High Demand For Bland
Something that fascinates me is the high demand for things that are bland. With so many options available to us, we still seem to gravitate towards the dull and the boring. The demand for blandness seems to have reached a new high.
I don’t understand the preoccupation people have for owning black cars. Firstly, we live in a country with intense sunlight. Black absorbs heat. Therefore, a black car will get hotter than other cars. To choose a car colour that maximises the impact of the harsh Australian sun makes little sense. Secondly, black is the same colour as most roads. This impedes visibility, making it more likely for another driver to pull out on you, increasing your risk of being in an accident. Thirdly, black is the same colour as most hire cars. If you are being driven by a hire car driver, then there is a certain amount of prestige that accompanies this. Unfortunately,most people with black cars don’t have drivers. They have to do the driving themselves.
The popularity of grey as a choice in car colour also puzzles me. If there is any one “most boring” colour, it would have to be grey. Think of how miserable just one week of grey, gloomy, wet weather is. We can’t wait for the vibrant blue skies to return. Strangely, we choose to drive around in grey cars. In an attempt to make grey interesting, we substitute words such as “charcoal” or “silver”. We may as well use descriptive words such as “mud”, “dirt” or “drab”.
Probably the most common car colour is white. Plain-ol’-white. Can’t-go-wrong white. Nothing-interesting white. Never-fade white. It’s the same colour as an artist’s canvas before he or she starts to work on the painting.
I was taught that black, white and grey aren’t colours. They are shades. This means that most of us choose to drive colourless cars. We seem to have a fondness for the plain,dull and uninteresting. Does this cross over into the rest our lives? Are most of us leading plain, dull and colourless lives?
Our Preference For Bland Music
I love drinking un-homogenised milk. The cream is at the top. If you want it mixed up, you have to shake the bottle. The milk tastes better. It is less processed. Yet, it is difficult to buy. The majority of people seem to prefer homogensed milk.
A broad definition of the word homogenise is, “to make it all the same”. With milk, this means to make the cream and the rest of the milk all the same. This is done by reducing the size of the fat globules.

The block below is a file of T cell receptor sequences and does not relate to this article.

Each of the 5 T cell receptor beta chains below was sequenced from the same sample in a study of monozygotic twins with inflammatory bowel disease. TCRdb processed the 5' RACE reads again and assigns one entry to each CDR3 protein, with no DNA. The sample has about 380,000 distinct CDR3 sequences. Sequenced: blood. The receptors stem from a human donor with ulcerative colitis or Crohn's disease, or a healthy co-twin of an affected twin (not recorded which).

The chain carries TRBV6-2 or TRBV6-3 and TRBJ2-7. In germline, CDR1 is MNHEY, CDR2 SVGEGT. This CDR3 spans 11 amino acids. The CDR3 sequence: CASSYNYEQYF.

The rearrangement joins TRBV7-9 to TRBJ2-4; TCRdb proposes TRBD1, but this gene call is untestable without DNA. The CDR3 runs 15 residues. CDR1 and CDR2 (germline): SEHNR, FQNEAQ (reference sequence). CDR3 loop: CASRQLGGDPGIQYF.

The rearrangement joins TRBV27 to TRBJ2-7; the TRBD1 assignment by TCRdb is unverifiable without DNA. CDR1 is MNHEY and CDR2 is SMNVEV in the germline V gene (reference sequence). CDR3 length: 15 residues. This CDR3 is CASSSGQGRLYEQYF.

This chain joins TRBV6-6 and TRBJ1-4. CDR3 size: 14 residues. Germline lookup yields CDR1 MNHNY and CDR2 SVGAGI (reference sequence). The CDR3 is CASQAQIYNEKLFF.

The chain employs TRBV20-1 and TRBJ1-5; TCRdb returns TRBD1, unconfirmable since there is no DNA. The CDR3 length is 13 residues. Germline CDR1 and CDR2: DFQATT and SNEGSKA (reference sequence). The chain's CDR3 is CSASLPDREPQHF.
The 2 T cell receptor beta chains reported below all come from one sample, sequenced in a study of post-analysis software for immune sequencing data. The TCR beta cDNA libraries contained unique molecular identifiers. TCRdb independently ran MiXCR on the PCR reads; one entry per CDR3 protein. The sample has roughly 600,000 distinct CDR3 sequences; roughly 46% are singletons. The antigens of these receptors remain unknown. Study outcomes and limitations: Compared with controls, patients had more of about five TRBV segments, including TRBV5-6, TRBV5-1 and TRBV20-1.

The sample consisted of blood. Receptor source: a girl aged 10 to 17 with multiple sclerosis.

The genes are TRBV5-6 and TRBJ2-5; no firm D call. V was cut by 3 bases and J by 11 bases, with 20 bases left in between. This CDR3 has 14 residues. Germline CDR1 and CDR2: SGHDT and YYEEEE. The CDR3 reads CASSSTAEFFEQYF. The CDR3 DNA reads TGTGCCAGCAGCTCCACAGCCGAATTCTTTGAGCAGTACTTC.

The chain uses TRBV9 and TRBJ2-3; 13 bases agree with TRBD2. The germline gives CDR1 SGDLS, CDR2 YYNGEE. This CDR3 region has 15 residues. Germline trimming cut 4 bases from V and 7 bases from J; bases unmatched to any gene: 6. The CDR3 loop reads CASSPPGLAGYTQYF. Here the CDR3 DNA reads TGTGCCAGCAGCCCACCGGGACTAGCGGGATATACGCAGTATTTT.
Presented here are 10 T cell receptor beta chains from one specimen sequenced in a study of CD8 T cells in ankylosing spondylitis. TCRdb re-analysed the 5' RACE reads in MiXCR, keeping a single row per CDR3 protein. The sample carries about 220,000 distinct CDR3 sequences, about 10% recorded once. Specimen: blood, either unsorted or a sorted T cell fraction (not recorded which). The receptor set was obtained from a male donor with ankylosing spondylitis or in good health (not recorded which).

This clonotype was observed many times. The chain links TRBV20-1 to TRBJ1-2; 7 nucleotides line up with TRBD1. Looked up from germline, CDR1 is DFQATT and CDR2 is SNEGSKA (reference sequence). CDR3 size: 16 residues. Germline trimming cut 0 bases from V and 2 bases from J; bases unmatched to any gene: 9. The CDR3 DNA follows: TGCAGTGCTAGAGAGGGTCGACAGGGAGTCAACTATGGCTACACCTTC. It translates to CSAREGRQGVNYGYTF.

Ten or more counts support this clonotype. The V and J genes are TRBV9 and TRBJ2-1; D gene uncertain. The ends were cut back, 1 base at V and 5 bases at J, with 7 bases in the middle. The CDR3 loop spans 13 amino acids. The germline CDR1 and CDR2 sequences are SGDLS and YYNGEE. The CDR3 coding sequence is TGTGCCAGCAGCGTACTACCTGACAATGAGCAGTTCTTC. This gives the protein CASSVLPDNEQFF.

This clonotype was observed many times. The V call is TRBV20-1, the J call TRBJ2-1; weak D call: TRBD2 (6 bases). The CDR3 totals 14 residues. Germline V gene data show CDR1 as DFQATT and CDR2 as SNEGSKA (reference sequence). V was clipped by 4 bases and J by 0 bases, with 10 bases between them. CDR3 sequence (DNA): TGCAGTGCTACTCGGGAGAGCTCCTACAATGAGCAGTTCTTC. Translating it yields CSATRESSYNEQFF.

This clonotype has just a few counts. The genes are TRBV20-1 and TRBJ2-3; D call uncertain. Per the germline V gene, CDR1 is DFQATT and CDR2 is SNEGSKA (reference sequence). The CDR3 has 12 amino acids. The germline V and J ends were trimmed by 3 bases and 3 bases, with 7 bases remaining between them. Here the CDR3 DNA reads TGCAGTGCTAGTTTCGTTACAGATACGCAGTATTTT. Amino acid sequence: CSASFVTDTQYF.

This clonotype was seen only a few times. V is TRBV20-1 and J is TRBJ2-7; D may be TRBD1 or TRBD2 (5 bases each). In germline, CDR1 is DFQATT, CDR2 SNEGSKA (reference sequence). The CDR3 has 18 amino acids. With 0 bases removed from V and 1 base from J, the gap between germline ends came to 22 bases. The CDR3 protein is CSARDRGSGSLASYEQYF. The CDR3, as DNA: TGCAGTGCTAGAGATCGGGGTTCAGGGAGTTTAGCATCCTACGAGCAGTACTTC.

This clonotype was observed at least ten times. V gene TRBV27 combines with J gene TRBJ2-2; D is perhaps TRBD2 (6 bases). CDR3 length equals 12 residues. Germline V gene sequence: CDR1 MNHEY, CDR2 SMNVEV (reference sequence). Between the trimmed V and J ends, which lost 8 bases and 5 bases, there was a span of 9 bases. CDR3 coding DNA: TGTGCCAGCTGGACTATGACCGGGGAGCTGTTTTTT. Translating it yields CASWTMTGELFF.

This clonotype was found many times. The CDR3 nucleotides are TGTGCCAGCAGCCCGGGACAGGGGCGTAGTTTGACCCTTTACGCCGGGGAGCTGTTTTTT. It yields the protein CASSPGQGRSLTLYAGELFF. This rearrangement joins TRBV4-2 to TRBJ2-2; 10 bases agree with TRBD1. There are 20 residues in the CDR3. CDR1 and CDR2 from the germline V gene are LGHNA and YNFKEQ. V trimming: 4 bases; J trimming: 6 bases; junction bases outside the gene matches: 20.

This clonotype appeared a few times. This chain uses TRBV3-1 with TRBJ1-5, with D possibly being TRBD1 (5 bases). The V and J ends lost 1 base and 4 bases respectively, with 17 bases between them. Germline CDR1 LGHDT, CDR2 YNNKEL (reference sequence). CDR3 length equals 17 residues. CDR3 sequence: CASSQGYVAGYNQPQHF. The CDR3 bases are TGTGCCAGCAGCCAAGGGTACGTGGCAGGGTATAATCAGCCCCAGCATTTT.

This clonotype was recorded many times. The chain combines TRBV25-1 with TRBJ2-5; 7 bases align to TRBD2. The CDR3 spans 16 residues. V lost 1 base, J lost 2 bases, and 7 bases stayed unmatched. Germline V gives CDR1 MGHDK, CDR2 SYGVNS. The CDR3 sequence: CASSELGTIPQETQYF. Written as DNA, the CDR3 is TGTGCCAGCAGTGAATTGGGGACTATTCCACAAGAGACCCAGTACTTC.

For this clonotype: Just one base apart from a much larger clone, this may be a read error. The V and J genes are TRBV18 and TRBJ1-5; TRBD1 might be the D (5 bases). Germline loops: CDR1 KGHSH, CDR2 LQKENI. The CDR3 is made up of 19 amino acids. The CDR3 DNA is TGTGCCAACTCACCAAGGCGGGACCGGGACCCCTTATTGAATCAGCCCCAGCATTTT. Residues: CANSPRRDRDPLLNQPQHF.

In our current society, there seems to be a propensity “to make it all the same”, from cars to clothes to music. And, just as I am puzzled by people choosing grey cars, I am equally perplexed by people choosing to listen to “grey” music. Music can be so exciting, yet dull music has an overwhelming popularity.
The Popularity Of Bland Music
Walk into most establishments either serving food or selling clothes and you’ll hear the same computer generated drum loop. It’s the same drum loop you hear when someone drives past in a car with their stereo blaring. It’s the same loop that you hear when you sit next to someone on a train and their headphones are so loud that they spill into the carriage. So boring yet so popular. People love bland.
Walk into a bar or pub that advertises “live music”. You know in advance what you are going to hear get because everything is the same. There will usually be a guy dressed down in grubby clothes playing the guitar. He will most likely be using some kind of loop pedal to set up some kind of repetitive beat before each song. He’ll be sitting on a stool and he’ll have an ipad attached to his microphone stand. There will be nothing unique about what he does and no one will be listening to him. He’s employed to be wall-paper and be part of the generic vibe. If it’s not bland and meaningless you know you won’t see him back next week.
Let’s Put Colour Back Into Our Lives
We don’t have to lead grey lives. We are surrounded by vibrant colours. It’s simply a matter of choosing colour over grey. Think back to the 70’s. Clothes were colourful. Music was colourful. People’s lives were colourful. We also had a more even distribution of wealth across the world.
What’s your preference?